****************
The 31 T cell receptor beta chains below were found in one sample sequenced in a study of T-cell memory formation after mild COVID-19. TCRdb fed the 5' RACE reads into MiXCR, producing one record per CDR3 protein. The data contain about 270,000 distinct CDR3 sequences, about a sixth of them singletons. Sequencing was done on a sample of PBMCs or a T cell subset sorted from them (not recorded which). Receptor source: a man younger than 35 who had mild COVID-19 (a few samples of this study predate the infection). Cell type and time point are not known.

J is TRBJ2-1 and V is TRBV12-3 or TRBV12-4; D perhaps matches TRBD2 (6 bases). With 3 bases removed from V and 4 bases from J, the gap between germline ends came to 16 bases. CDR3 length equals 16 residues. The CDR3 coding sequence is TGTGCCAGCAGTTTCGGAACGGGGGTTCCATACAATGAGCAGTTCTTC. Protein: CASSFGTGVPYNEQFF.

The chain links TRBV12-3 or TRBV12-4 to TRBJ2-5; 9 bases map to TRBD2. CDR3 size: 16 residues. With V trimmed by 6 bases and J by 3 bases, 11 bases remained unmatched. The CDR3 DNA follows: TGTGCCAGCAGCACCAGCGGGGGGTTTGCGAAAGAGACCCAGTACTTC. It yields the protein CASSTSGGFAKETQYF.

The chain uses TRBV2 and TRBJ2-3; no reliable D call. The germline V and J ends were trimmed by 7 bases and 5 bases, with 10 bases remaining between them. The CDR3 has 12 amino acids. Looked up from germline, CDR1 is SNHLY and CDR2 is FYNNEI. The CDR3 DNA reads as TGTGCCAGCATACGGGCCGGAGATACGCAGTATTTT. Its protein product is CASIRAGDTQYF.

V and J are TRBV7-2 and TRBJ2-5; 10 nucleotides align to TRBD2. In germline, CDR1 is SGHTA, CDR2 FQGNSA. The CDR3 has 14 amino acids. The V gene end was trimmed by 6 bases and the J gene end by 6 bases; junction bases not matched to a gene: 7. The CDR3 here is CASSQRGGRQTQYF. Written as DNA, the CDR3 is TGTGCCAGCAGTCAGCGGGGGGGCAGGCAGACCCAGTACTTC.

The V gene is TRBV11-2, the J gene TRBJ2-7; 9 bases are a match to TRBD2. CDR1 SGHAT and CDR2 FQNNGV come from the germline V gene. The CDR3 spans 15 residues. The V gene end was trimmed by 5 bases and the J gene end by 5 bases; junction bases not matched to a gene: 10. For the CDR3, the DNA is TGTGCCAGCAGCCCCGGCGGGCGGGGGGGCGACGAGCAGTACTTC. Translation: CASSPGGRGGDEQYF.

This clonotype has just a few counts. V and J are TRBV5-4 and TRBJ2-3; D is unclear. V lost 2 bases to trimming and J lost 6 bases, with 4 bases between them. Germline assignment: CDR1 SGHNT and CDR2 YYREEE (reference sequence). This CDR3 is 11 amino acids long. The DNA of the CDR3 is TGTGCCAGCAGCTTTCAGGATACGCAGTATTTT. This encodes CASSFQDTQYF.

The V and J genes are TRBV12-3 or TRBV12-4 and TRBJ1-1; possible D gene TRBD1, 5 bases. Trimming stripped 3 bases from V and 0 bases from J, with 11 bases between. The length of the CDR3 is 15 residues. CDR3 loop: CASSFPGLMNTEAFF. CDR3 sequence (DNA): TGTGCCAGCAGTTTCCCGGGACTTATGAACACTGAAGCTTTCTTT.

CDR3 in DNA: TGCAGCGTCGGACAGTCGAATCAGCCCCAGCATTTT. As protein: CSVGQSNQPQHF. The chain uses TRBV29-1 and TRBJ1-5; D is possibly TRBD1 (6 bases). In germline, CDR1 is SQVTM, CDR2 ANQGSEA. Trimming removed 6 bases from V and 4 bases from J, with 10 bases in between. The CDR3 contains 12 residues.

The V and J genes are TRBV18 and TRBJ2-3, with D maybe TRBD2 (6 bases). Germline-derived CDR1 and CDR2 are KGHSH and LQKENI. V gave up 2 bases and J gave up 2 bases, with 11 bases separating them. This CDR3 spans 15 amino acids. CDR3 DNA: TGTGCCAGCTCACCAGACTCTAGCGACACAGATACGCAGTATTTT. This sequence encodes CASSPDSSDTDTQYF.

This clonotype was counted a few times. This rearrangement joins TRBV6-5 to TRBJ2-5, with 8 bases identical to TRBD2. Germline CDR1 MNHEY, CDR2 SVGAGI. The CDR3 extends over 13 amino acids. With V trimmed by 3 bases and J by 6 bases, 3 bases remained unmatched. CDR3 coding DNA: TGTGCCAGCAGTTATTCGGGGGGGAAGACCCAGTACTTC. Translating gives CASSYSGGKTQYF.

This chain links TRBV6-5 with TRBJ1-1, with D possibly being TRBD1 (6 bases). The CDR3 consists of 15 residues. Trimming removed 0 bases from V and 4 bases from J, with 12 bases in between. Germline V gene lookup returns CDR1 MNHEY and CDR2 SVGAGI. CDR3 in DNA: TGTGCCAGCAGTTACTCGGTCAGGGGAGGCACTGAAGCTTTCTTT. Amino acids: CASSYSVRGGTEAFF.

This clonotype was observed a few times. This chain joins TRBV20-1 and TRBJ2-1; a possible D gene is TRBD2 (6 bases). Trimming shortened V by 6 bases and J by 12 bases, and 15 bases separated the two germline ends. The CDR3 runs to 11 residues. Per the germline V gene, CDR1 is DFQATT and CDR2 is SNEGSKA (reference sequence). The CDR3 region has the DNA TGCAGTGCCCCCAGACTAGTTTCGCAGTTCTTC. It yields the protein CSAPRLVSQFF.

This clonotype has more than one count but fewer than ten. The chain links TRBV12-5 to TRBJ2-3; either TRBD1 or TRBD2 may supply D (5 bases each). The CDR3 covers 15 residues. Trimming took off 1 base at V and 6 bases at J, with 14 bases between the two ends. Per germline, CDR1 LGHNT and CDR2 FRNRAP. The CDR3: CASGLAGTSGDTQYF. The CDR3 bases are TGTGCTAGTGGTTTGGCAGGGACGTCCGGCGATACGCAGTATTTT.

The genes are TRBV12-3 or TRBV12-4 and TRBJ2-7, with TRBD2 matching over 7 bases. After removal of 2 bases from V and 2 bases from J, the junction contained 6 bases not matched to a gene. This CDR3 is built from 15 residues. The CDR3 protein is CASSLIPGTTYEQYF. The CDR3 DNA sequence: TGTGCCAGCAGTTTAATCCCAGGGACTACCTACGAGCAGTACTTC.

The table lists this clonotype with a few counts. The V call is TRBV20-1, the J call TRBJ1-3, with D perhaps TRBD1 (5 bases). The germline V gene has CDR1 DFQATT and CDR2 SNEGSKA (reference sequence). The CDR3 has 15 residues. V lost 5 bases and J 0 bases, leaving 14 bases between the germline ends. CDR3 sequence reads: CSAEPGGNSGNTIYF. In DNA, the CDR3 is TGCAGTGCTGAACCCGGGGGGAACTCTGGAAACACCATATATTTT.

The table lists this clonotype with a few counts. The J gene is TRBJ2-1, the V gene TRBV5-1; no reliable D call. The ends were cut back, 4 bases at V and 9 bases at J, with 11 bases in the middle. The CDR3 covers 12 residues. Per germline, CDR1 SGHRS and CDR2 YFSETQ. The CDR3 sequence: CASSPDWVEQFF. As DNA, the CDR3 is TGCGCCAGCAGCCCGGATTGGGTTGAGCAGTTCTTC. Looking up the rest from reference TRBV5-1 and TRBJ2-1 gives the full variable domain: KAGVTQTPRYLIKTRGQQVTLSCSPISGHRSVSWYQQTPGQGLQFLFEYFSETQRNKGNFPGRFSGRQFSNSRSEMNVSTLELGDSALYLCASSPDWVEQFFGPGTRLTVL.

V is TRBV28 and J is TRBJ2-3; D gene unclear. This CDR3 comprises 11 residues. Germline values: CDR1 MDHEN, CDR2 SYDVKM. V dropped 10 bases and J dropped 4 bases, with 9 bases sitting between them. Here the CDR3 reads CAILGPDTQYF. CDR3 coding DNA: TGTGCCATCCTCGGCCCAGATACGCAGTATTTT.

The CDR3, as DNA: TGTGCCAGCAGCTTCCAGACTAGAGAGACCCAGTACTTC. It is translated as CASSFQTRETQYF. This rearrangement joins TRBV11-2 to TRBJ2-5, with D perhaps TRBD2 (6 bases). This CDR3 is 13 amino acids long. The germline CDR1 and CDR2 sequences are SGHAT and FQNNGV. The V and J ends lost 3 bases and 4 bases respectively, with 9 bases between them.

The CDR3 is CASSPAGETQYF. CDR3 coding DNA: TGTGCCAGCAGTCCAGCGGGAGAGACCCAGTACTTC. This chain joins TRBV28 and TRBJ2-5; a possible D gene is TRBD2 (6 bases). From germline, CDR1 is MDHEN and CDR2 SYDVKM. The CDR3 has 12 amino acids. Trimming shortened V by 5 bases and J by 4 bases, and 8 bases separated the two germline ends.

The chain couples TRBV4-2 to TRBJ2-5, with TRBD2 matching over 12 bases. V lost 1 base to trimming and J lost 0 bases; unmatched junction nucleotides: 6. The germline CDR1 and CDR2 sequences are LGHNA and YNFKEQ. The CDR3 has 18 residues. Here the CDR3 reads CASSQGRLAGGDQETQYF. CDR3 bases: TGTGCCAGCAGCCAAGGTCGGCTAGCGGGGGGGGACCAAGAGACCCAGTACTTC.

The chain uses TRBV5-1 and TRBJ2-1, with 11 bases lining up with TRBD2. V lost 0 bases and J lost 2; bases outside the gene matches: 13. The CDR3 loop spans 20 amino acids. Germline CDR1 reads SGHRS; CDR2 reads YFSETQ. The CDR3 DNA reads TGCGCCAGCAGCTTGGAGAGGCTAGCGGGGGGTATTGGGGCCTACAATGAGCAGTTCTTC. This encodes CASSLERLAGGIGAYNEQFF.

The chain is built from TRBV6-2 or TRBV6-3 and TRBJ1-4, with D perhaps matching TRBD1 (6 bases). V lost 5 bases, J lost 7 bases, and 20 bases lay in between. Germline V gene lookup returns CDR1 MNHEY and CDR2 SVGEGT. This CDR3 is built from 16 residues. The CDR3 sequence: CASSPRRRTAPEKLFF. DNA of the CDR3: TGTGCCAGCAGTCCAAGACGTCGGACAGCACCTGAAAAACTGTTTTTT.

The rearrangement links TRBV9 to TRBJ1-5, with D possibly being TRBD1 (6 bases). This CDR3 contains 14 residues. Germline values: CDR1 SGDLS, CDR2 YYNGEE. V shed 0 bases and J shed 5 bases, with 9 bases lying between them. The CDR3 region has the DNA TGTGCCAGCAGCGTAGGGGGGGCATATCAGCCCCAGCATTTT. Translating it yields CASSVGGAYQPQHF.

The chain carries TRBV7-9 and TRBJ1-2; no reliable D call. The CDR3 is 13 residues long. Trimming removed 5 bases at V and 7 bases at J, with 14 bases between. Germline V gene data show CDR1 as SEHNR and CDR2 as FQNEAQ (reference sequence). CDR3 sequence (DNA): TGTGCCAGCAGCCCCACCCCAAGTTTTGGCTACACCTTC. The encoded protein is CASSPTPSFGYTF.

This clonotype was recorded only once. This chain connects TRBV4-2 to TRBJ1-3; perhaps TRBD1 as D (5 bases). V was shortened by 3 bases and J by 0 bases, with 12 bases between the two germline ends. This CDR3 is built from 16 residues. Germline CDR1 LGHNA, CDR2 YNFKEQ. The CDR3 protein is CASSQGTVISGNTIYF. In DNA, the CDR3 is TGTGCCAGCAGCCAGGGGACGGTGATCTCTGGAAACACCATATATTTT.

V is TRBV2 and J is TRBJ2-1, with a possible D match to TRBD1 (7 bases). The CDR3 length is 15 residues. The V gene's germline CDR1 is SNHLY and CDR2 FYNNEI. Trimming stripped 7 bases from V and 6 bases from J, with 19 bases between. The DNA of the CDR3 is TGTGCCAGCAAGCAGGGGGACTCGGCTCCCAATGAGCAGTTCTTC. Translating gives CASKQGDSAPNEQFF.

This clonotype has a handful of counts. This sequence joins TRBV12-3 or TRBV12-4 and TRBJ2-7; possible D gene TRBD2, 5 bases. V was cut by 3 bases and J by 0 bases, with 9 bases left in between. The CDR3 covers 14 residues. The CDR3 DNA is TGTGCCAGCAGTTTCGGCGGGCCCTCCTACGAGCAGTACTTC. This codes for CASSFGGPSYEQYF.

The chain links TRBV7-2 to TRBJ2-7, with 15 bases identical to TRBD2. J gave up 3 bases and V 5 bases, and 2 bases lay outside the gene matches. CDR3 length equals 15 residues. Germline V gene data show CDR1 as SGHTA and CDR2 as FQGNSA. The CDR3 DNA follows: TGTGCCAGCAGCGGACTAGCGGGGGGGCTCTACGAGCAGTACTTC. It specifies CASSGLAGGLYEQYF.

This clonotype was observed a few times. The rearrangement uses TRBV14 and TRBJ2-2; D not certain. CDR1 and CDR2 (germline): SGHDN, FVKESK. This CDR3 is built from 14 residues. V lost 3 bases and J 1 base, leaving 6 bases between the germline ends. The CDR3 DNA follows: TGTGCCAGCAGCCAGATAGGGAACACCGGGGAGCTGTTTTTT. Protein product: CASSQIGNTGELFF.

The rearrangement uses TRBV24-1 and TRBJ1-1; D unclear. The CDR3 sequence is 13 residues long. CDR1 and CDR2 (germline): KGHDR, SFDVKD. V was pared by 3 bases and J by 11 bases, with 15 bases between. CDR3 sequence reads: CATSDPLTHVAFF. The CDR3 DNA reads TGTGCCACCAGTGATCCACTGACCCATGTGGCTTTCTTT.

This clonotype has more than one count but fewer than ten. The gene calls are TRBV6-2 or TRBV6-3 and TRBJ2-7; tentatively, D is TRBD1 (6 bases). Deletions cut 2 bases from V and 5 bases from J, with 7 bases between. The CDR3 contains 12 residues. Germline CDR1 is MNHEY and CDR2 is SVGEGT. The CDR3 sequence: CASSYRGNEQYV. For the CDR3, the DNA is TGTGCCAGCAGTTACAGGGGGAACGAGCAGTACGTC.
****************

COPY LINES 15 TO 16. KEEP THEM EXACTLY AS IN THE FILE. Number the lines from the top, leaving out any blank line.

The genes are TRBV12-3 or TRBV12-4 and TRBJ2-7, with TRBD2 matching over 7 bases. After removal of 2 bases from V and 2 bases from J, the junction contained 6 bases not matched to a gene. This CDR3 is built from 15 residues. The CDR3 protein is CASSLIPGTTYEQYF. The CDR3 DNA sequence: TGTGCCAGCAGTTTAATCCCAGGGACTACCTACGAGCAGTACTTC.

The table lists this clonotype with a few counts. The V call is TRBV20-1, the J call TRBJ1-3, with D perhaps TRBD1 (5 bases). The germline V gene has CDR1 DFQATT and CDR2 SNEGSKA (reference sequence). The CDR3 has 15 residues. V lost 5 bases and J 0 bases, leaving 14 bases between the germline ends. CDR3 sequence reads: CSAEPGGNSGNTIYF. In DNA, the CDR3 is TGCAGTGCTGAACCCGGGGGGAACTCTGGAAACACCATATATTTT.